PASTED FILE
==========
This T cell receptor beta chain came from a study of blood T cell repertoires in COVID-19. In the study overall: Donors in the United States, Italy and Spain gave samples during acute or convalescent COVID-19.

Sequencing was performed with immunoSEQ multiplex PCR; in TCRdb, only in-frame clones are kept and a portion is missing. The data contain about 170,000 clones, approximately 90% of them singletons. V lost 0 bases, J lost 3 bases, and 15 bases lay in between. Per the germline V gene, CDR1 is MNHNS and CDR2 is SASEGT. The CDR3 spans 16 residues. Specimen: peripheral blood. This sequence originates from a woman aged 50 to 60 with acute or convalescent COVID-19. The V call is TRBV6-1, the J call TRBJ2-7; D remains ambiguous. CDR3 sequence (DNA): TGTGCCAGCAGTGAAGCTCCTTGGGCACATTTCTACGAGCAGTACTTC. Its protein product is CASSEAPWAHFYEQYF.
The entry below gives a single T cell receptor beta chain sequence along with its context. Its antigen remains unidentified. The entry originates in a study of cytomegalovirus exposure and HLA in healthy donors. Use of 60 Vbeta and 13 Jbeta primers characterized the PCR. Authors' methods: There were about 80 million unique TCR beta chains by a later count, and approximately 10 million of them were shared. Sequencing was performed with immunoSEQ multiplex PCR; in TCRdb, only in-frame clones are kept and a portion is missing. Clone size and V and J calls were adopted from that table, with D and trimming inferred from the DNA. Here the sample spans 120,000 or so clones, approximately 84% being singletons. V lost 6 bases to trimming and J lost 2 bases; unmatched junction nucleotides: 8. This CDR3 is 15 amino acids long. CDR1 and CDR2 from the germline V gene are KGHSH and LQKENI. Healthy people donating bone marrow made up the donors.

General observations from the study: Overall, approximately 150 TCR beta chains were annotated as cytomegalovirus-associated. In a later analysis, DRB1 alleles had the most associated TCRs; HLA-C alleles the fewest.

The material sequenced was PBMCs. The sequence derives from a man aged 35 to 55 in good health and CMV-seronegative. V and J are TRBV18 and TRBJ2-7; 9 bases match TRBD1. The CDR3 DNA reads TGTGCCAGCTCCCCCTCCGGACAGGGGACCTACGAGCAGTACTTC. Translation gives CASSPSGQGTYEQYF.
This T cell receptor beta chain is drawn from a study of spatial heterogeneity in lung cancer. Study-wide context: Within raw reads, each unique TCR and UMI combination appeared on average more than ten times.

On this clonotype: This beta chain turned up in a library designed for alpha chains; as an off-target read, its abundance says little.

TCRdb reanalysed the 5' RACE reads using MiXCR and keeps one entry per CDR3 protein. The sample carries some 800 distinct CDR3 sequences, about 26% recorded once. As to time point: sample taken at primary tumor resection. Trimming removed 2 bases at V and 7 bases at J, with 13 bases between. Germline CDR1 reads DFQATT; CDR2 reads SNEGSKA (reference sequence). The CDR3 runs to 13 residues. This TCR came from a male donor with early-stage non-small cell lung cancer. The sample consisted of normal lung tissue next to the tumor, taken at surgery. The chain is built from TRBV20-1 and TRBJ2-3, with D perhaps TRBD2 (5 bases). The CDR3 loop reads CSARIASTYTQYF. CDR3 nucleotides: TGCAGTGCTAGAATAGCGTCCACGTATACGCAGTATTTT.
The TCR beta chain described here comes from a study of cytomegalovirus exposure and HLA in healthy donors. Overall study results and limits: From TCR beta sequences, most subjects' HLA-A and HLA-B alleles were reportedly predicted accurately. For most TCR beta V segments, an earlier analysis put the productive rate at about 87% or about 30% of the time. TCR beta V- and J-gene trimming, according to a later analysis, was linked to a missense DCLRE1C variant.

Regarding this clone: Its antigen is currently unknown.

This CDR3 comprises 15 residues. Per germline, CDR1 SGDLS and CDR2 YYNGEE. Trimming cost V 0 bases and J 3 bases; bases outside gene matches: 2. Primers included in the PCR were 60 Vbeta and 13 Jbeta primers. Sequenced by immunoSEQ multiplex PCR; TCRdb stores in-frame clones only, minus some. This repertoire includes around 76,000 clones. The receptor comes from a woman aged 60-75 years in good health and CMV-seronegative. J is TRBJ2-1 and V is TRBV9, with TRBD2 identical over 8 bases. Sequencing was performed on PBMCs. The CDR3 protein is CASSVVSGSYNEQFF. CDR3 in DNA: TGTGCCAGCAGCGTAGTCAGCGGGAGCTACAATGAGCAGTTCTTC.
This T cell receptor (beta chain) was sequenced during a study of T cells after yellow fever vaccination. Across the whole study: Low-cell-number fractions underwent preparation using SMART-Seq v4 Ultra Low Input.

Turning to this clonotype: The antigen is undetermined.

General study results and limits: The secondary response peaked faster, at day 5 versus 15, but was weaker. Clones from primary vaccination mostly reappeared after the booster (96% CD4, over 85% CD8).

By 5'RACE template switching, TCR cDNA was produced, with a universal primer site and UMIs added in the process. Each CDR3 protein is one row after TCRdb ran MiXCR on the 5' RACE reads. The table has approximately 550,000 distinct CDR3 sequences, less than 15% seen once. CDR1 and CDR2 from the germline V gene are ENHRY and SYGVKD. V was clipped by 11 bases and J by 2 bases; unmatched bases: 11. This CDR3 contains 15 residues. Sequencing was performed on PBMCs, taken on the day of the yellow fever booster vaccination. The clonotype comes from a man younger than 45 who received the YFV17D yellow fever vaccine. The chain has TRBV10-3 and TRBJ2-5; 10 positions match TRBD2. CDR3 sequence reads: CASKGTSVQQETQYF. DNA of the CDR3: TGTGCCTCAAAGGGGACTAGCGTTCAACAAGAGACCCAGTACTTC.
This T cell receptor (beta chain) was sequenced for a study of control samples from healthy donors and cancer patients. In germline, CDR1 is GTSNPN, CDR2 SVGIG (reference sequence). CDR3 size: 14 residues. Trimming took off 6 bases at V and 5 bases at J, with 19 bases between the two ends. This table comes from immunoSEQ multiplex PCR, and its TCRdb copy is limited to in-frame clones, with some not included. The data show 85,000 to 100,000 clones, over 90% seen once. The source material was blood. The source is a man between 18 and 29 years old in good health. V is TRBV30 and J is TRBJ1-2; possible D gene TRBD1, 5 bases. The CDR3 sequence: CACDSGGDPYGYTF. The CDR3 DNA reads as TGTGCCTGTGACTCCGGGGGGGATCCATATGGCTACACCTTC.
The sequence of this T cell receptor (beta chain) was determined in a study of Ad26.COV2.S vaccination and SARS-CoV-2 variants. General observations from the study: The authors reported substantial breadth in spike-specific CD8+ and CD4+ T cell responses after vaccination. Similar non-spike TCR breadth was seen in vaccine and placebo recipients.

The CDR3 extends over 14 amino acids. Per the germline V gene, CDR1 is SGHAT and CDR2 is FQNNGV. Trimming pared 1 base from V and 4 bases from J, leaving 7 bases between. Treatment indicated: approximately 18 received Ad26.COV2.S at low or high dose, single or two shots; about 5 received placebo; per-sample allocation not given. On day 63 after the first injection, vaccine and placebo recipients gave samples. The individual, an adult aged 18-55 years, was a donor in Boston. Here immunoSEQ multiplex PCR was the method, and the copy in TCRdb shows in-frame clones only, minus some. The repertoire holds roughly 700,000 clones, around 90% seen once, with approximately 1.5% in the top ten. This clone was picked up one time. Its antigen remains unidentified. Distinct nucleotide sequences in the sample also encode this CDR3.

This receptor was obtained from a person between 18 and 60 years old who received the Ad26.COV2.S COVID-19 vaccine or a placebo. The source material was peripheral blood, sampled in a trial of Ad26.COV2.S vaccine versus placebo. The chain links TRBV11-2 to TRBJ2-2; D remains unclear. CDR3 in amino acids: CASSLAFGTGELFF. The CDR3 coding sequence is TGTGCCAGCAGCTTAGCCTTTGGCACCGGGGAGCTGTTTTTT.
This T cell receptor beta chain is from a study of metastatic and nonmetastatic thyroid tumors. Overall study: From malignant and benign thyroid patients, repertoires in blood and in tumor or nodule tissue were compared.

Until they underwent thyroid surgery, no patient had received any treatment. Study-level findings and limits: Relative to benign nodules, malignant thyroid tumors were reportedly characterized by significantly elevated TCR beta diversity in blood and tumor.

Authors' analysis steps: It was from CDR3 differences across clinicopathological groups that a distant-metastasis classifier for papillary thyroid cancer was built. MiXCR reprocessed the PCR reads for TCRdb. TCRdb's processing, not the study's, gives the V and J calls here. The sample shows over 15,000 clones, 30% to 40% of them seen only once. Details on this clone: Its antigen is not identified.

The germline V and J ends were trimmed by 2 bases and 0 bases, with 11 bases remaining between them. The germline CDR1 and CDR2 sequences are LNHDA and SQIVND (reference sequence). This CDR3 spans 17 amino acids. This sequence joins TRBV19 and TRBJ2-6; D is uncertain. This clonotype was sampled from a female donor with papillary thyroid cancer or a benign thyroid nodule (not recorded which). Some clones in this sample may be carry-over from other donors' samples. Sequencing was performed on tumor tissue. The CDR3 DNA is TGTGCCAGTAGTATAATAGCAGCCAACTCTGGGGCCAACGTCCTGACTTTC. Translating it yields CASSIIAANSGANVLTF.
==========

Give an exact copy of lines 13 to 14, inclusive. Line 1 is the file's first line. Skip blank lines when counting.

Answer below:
Turning to this clonotype: The antigen is undetermined.

General study results and limits: The secondary response peaked faster, at day 5 versus 15, but was weaker. Clones from primary vaccination mostly reappeared after the booster (96% CD4, over 85% CD8).